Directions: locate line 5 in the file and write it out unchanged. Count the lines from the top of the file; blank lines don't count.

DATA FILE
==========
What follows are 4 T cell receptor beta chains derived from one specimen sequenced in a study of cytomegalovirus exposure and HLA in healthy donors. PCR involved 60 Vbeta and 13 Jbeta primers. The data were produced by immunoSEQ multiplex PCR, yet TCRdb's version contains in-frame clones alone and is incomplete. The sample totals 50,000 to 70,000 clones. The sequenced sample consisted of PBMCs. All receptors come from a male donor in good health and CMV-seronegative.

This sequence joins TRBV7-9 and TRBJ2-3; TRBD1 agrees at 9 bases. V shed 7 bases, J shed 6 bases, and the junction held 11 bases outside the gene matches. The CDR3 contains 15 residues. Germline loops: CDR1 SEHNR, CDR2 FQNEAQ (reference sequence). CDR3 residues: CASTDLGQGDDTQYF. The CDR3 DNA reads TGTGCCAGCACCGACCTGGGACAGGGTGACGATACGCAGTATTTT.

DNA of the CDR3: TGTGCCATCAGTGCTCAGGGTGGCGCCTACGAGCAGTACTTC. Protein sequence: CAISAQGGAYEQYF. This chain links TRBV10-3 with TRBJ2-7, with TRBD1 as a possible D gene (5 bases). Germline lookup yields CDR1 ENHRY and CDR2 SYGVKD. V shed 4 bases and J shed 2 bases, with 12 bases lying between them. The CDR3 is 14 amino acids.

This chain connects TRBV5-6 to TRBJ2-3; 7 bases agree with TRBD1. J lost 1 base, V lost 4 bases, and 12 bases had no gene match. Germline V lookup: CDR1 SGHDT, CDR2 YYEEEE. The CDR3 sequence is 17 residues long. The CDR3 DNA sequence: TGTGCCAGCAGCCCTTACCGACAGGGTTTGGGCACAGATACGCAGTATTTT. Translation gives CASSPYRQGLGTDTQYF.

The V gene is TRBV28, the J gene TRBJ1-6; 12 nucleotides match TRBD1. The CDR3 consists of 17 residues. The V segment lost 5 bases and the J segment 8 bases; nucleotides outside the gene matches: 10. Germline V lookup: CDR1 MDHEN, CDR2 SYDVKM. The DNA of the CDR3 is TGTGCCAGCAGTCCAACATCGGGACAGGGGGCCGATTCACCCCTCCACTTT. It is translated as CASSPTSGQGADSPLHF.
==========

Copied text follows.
The V gene is TRBV28, the J gene TRBJ1-6; 12 nucleotides match TRBD1. The CDR3 consists of 17 residues. The V segment lost 5 bases and the J segment 8 bases; nucleotides outside the gene matches: 10. Germline V lookup: CDR1 MDHEN, CDR2 SYDVKM. The DNA of the CDR3 is TGTGCCAGCAGTCCAACATCGGGACAGGGGGCCGATTCACCCCTCCACTTT. It is translated as CASSPTSGQGADSPLHF.